Next Article in Journal
Dark Septate Endophytic Fungi Associated with Sugarcane Plants Cultivated in São Paulo, Brazil
Next Article in Special Issue
Lack of Cascading Effects of Eurasian Lynx Predation on Roe Deer to Soil and Plant Nutrients
Previous Article in Journal
Tuber mesentericum and Tuber aestivum Truffles: New Insights Based on Morphological and Phylogenetic Analyses
Article

Caching Behavior of Large Prey by Eurasian Lynx: Quantifying the Anti-Scavenging Benefits

1
Norwegian Institute for Nature Research, NO-7485 Trondheim, Norway
2
Norwegian Institute for Nature Research, Sognsveien 68, NO-0855 Oslo, Norway
3
Queen Maud University College for Early Childhood Education, Thrond Nergaards veg 7, 7044 Trondheim, Norway
*
Author to whom correspondence should be addressed.
Present address: Saghaugen gård, Skjomdalveien-Bogholm 21, 8523 Skjomen, Norway.
Diversity 2020, 12(9), 350; https://doi.org/10.3390/d12090350
Received: 27 July 2020 / Revised: 7 September 2020 / Accepted: 10 September 2020 / Published: 13 September 2020
(This article belongs to the Special Issue Ecology of Predation and Scavenging and the Interface)
Large solitary felids often kill large prey items that can provide multiple meals. However, being able to utilize these multiple meals requires that they can cache the meat in a manner that delays its discovery by vertebrate and invertebrate scavengers. Covering the kill with vegetation and snow is a commonly observed strategy among felids. This study investigates the utility of this strategy using observational data from Eurasian lynx (Lynx lynx)-killed roe deer (Capreolus capreolus) carcasses, and a set of two experiments focused on vertebrate and invertebrate scavengers, respectively. Lynx-killed roe deer that were covered by snow or vegetation were less likely to have been visited by scavengers. Experimentally-deployed video-monitored roe deer carcasses had significantly longer time prior to discovery by avian scavengers when covered with vegetation. Carcass parts placed in cages that excluded vertebrate scavengers had delayed invertebrate activity when covered with vegetation. All three datasets indicated that covering a kill was a successful caching/anti-scavenger strategy. These results can help explain why lynx functional responses reach plateaus at relatively low kill rates. The success of this anti-scavenging behavior therefore has clear effects on the dynamics of a predator–prey system. View Full-Text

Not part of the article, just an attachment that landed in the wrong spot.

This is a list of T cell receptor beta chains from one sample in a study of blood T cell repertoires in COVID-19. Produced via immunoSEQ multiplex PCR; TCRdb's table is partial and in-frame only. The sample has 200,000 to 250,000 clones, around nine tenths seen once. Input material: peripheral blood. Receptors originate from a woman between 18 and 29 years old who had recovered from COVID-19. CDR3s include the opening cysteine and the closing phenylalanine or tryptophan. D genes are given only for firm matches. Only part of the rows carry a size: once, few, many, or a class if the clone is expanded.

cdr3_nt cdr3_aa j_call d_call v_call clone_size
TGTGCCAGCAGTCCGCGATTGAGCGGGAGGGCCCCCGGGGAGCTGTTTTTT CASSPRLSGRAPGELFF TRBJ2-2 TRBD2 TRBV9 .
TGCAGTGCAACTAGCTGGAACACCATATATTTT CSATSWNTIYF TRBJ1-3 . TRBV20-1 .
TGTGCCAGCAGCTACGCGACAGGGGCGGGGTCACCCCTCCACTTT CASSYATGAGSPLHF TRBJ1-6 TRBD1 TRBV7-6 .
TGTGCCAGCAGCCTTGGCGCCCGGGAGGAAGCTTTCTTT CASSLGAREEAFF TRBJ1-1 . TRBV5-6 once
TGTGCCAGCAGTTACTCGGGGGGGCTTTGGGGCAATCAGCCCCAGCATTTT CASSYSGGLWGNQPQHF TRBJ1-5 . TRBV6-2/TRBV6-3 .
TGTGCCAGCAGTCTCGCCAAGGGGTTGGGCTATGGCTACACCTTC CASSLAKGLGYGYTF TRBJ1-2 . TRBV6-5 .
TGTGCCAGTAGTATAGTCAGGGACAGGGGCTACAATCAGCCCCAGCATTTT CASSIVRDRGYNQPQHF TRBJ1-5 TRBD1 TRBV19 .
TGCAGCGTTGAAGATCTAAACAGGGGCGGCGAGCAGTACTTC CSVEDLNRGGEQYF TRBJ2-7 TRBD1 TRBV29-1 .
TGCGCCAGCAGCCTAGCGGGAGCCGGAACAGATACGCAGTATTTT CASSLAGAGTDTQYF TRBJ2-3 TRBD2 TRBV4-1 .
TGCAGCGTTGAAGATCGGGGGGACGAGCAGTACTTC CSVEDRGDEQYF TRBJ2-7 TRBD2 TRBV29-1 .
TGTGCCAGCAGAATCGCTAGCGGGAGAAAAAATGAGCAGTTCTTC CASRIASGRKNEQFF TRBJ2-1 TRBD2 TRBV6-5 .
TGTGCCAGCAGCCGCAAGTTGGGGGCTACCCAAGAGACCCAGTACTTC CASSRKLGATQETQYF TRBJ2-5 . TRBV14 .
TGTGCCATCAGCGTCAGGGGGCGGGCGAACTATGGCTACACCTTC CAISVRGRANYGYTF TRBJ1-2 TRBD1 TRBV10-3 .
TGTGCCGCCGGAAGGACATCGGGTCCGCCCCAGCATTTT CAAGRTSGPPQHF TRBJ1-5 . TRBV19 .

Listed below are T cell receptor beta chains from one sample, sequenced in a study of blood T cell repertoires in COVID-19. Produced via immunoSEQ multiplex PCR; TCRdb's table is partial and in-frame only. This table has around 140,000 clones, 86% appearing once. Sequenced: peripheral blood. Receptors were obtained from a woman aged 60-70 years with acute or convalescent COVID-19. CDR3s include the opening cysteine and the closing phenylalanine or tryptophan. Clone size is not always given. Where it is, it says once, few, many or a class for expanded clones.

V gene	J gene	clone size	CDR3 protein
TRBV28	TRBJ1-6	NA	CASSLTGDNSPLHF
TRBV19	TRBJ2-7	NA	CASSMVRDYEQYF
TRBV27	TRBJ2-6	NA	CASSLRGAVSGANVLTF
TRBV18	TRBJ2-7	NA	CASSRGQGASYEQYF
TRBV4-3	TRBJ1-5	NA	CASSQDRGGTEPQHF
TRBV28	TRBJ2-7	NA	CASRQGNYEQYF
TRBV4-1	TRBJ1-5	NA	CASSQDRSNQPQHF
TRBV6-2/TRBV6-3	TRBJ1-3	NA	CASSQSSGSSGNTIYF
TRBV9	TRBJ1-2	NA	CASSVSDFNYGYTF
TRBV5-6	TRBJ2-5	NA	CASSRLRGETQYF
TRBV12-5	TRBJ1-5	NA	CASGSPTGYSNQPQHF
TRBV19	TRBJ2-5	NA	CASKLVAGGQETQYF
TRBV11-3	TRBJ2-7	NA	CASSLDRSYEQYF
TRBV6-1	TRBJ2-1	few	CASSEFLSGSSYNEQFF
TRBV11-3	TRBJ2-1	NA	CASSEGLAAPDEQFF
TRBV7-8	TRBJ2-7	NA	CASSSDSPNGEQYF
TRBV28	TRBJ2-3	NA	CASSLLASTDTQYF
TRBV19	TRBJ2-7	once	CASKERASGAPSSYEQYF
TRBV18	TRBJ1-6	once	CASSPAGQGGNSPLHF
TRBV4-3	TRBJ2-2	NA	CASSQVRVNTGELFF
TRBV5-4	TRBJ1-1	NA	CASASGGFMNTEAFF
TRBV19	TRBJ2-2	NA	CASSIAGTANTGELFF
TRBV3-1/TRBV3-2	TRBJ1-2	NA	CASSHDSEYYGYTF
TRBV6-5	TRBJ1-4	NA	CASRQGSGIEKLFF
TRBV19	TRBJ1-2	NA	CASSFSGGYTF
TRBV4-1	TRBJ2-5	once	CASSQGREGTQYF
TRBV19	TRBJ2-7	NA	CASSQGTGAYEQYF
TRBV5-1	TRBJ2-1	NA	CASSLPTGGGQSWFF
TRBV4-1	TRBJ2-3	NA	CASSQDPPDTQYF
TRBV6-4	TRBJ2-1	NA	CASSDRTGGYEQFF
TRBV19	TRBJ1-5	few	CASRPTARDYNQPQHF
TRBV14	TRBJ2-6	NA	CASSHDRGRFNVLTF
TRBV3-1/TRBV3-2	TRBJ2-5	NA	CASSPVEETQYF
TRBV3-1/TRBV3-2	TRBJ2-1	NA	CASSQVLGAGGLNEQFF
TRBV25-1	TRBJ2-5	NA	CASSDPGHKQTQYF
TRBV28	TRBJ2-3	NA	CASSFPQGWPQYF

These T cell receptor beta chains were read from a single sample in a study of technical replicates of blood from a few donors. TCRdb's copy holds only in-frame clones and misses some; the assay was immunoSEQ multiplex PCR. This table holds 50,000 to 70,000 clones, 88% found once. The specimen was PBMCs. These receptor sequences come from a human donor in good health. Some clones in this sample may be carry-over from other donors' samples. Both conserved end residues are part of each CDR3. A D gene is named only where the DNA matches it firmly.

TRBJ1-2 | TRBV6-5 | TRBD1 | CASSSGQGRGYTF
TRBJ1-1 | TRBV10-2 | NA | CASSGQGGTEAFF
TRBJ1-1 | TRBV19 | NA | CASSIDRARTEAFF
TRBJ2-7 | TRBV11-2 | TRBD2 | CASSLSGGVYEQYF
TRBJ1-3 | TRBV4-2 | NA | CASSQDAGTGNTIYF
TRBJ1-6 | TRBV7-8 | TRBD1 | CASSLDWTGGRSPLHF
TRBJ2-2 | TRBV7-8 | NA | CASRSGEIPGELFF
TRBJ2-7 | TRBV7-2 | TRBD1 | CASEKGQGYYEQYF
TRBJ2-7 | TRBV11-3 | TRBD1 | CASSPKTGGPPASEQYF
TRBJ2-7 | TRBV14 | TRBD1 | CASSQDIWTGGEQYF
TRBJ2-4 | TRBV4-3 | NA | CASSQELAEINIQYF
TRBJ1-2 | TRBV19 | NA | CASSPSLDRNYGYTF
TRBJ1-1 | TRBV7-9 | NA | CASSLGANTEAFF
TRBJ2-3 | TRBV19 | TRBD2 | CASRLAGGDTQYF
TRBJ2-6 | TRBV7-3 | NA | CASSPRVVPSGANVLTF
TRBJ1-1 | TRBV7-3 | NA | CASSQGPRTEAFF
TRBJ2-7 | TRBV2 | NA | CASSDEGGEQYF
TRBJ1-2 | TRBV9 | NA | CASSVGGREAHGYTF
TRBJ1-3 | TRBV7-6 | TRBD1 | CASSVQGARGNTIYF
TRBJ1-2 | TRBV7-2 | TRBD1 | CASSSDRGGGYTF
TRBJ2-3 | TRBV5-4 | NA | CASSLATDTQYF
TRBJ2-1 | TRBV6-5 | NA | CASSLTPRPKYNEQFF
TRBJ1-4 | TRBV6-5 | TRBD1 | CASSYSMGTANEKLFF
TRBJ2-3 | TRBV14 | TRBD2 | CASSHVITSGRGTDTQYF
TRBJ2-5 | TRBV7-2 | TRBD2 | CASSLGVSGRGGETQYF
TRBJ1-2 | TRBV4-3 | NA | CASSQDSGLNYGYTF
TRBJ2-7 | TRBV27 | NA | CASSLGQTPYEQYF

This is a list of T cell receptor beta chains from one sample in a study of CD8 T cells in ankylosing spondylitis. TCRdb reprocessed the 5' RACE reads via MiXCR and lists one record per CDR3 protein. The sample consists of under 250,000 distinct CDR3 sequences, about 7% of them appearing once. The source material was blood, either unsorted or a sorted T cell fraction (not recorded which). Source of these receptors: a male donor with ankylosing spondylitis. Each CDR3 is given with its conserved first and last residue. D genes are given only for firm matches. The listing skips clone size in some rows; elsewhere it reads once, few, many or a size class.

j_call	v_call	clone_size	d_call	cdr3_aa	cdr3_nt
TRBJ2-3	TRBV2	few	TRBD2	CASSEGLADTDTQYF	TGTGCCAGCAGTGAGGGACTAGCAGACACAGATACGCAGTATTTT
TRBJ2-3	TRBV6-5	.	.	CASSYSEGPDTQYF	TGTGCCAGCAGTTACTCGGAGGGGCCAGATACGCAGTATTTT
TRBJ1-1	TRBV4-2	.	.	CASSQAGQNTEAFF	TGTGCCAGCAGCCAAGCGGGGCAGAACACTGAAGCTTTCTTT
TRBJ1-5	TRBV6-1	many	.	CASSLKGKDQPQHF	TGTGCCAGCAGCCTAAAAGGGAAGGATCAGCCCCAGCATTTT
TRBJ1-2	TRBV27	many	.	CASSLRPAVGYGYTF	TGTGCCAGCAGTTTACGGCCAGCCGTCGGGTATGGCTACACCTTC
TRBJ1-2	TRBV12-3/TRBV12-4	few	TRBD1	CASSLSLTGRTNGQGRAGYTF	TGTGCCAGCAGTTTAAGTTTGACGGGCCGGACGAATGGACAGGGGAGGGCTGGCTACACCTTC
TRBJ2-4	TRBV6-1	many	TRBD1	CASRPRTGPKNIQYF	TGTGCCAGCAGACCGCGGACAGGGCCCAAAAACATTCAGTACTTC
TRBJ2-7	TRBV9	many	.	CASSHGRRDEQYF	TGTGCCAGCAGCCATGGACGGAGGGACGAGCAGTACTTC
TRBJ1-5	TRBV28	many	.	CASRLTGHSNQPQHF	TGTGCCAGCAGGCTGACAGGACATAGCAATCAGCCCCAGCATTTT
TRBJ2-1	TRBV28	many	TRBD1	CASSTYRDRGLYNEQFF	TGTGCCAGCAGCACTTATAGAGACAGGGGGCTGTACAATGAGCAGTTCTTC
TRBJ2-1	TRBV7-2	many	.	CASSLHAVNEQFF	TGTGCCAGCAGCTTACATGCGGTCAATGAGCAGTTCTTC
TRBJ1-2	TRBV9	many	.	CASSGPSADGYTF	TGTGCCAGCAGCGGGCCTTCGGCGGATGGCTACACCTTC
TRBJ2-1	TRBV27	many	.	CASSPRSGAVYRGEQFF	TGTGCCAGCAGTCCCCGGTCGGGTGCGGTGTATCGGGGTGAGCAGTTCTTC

Keywords: caching; Capreolus capreolus; carrion; Eurasian lynx; Lynx lynx; Norway; predation; roe deer; scavenging caching; Capreolus capreolus; carrion; Eurasian lynx; Lynx lynx; Norway; predation; roe deer; scavenging
Show Figures

Graphical abstract

MDPI and ACS Style

Teurlings, I.J.M.; Odden, J.; Linnell, J.D.C.; Melis, C. Caching Behavior of Large Prey by Eurasian Lynx: Quantifying the Anti-Scavenging Benefits. Diversity 2020, 12, 350. https://doi.org/10.3390/d12090350

AMA Style

Teurlings IJM, Odden J, Linnell JDC, Melis C. Caching Behavior of Large Prey by Eurasian Lynx: Quantifying the Anti-Scavenging Benefits. Diversity. 2020; 12(9):350. https://doi.org/10.3390/d12090350

Chicago/Turabian Style

Teurlings, Ivonne J.M., John Odden, John D.C. Linnell, and Claudia Melis. 2020. "Caching Behavior of Large Prey by Eurasian Lynx: Quantifying the Anti-Scavenging Benefits" Diversity 12, no. 9: 350. https://doi.org/10.3390/d12090350

Find Other Styles
Note that from the first issue of 2016, MDPI journals use article numbers instead of page numbers. See further details here.

Article Access Map by Country/Region

1
Back to TopTop